Thomson suggested that when a current flows through unequally heated conductors, heat energy is absorbed or evolved throughout the body of the metal.
Fig: Thomson effect
Consider a copper bar AB heated in the middle at the point C and current flowing as shown in Fig: a. When no current is flowing, the point M and N equidistant from C are at the same temperature. When current is passed from A to B. N shows higher temperature compared to M. Similarly, B will show higher temperature as compared to A. It means from A to C heat is absorbed and from C to B heat is evolved.
This is known as positive Thomson effect. Similar effect is observed in the case of Sb, Ag, Zn, Cd, etc. When the current is passed from B to A, M will show higher temperature as compared to N.
In the case of Iron (fig: b), when it is heated at the point C and current is flowing from A to B, M shows higher temperature as compared to N. It means from A to C, heat is evolved and from C to B heat is absorbed. This is negative Thomson effect. Similar effect is observed in the case of Pt, Bi, Co, Ni, Hg, etc.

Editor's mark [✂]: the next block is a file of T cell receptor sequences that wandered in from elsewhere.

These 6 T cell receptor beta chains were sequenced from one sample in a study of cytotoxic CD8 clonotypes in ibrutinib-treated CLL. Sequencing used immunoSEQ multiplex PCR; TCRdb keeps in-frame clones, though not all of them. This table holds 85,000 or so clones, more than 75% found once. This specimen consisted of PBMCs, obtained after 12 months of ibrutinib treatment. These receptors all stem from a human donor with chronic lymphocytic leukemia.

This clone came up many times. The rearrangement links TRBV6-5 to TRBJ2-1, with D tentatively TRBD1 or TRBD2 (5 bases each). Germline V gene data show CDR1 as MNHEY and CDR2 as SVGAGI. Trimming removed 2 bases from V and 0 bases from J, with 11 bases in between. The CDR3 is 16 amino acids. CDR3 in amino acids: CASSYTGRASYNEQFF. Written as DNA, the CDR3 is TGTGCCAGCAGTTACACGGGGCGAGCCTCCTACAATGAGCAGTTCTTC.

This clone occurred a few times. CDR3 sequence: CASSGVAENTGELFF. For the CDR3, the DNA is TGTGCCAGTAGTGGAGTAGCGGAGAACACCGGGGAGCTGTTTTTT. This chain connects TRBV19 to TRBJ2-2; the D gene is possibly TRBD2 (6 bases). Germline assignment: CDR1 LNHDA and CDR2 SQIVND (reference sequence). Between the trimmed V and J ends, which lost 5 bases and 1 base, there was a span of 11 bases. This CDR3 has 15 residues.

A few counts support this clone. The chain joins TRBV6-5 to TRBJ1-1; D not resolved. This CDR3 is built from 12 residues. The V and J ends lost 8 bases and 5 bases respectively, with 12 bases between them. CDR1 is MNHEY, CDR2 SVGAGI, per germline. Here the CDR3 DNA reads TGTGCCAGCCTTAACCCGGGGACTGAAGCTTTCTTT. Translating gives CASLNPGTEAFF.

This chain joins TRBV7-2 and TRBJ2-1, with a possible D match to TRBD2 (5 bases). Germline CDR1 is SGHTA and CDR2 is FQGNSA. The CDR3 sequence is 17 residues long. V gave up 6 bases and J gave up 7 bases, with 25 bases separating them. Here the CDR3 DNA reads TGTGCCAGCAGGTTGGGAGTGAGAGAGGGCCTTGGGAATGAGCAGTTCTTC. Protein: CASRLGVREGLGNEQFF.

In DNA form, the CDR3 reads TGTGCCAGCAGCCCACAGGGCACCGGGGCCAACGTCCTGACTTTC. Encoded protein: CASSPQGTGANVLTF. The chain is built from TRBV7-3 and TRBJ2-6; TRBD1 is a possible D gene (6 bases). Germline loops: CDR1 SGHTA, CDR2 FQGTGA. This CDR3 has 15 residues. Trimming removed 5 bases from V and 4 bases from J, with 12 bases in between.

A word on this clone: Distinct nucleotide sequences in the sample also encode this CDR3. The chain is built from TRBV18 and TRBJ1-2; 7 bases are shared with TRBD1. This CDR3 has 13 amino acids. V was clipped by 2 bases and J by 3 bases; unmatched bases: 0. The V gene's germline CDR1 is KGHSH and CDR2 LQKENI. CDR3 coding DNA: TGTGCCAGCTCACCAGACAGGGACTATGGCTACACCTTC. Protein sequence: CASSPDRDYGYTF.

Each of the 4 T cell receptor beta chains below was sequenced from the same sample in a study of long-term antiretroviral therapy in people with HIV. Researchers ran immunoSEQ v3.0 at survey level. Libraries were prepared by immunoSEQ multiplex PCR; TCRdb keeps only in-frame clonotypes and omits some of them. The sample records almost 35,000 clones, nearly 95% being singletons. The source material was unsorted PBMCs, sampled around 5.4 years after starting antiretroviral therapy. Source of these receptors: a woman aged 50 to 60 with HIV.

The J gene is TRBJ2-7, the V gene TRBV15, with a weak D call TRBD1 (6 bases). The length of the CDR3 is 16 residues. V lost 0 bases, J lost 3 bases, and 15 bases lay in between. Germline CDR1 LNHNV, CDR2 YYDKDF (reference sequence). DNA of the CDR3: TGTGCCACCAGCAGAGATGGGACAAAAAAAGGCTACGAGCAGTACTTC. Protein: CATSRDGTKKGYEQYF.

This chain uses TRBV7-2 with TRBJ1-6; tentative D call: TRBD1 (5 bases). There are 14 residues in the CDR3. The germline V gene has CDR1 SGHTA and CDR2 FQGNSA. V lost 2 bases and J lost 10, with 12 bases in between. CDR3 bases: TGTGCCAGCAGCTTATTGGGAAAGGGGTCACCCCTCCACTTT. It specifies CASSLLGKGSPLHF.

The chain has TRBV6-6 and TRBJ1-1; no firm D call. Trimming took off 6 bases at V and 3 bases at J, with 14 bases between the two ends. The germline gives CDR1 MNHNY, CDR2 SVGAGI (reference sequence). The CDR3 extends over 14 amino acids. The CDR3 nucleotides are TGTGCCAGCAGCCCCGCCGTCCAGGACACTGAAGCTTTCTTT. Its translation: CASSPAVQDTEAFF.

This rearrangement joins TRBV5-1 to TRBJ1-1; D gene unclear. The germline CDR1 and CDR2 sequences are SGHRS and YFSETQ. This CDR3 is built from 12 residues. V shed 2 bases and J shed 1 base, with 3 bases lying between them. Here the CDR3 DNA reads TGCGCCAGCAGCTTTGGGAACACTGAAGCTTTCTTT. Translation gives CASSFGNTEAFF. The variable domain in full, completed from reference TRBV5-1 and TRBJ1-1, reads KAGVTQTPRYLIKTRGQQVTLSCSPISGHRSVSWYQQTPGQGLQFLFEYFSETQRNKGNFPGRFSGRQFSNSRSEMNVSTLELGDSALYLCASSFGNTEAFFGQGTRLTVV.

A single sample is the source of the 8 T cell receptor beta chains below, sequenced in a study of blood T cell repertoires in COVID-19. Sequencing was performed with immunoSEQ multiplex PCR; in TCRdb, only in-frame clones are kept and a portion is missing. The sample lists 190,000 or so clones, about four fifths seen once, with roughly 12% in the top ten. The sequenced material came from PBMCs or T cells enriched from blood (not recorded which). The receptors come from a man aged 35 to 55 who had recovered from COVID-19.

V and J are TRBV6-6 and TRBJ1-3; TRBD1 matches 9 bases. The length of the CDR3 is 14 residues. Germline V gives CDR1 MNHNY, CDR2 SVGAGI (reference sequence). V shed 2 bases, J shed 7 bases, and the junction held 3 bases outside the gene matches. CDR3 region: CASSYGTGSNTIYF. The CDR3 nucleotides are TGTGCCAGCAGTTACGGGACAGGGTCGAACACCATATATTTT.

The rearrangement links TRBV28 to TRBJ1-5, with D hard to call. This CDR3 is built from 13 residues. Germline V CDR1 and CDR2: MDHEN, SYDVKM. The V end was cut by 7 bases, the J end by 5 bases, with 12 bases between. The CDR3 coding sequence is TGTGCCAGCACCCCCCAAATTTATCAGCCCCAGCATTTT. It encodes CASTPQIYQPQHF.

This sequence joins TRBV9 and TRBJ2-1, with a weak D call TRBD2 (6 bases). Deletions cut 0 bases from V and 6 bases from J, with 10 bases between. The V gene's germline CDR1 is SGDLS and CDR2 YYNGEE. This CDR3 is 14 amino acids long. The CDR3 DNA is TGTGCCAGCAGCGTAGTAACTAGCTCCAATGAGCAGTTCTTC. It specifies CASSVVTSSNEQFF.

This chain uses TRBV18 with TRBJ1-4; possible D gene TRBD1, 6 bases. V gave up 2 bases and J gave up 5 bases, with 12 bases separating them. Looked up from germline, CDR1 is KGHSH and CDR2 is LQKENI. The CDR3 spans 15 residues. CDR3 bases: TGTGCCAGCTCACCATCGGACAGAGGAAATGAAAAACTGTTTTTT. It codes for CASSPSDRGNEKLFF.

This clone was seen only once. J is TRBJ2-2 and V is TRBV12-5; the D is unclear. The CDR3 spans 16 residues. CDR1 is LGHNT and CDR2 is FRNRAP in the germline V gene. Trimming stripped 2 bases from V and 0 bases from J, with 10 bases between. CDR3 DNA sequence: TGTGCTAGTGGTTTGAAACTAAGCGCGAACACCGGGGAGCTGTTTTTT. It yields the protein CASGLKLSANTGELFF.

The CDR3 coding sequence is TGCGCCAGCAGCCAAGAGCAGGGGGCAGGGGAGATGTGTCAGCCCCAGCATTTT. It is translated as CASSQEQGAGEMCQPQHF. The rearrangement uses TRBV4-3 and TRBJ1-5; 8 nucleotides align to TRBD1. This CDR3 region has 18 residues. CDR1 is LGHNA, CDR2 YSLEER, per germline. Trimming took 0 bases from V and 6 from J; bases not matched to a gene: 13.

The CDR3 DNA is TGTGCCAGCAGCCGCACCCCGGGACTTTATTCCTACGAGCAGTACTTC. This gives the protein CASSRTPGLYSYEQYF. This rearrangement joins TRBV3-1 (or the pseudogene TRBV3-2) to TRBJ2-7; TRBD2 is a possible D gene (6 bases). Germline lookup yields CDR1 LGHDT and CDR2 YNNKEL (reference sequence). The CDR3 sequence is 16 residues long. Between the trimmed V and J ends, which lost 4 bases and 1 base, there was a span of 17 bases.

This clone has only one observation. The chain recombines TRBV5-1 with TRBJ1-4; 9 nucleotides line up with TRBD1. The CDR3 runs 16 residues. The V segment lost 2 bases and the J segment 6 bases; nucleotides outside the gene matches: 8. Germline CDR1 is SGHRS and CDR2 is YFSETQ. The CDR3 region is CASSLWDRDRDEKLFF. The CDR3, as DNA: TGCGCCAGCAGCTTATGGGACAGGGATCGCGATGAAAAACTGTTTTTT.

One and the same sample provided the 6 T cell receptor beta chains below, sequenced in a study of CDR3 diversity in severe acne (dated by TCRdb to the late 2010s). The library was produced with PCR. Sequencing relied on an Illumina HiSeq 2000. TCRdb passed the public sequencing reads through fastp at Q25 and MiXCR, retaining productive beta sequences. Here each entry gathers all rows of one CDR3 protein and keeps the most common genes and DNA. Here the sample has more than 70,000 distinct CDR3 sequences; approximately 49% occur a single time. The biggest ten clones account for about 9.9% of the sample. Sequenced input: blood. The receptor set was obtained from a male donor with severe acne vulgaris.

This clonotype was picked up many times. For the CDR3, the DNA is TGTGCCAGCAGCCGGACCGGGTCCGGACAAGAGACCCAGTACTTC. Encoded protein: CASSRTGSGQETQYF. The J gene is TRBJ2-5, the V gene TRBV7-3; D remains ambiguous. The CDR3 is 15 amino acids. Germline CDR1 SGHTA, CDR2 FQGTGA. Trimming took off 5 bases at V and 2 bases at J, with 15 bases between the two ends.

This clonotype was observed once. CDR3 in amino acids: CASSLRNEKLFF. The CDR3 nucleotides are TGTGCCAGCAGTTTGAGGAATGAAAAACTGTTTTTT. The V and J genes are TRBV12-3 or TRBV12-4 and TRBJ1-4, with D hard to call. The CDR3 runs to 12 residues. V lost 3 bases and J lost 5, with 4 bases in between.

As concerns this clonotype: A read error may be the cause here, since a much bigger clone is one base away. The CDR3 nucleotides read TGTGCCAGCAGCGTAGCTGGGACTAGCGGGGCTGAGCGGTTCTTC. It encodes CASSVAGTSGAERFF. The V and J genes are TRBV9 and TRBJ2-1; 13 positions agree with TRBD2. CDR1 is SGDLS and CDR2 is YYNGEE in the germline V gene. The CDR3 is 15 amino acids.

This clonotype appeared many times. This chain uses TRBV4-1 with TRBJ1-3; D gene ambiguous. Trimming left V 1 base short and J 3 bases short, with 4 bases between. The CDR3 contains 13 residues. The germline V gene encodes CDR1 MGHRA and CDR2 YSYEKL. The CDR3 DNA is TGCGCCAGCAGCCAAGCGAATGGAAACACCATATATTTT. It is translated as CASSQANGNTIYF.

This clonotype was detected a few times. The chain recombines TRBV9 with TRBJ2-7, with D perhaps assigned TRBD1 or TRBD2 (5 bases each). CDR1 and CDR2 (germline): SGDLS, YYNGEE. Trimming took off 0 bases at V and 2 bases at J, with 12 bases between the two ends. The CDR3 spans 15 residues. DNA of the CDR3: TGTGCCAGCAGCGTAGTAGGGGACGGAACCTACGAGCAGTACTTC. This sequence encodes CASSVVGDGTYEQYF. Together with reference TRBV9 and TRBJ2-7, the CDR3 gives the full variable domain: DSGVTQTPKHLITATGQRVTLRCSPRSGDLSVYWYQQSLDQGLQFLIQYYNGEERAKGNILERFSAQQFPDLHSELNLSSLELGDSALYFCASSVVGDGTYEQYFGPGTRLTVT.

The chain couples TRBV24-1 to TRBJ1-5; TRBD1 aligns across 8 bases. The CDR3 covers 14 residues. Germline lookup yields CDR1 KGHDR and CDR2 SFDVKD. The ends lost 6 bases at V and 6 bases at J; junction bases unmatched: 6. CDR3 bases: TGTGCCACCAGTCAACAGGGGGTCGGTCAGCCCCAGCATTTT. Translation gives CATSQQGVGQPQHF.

If we take a bar of lead and heat it at the middle point C, the point M and N equidistant from C show the same temperature when current is flowing from A to B or from B to A. Therefore, in the case of lead, Thomson effect is nil. Due to this reason, lead is used as one of the metals to form a thermo couple with other metals for the purpose of drawing thermo electric diagrams.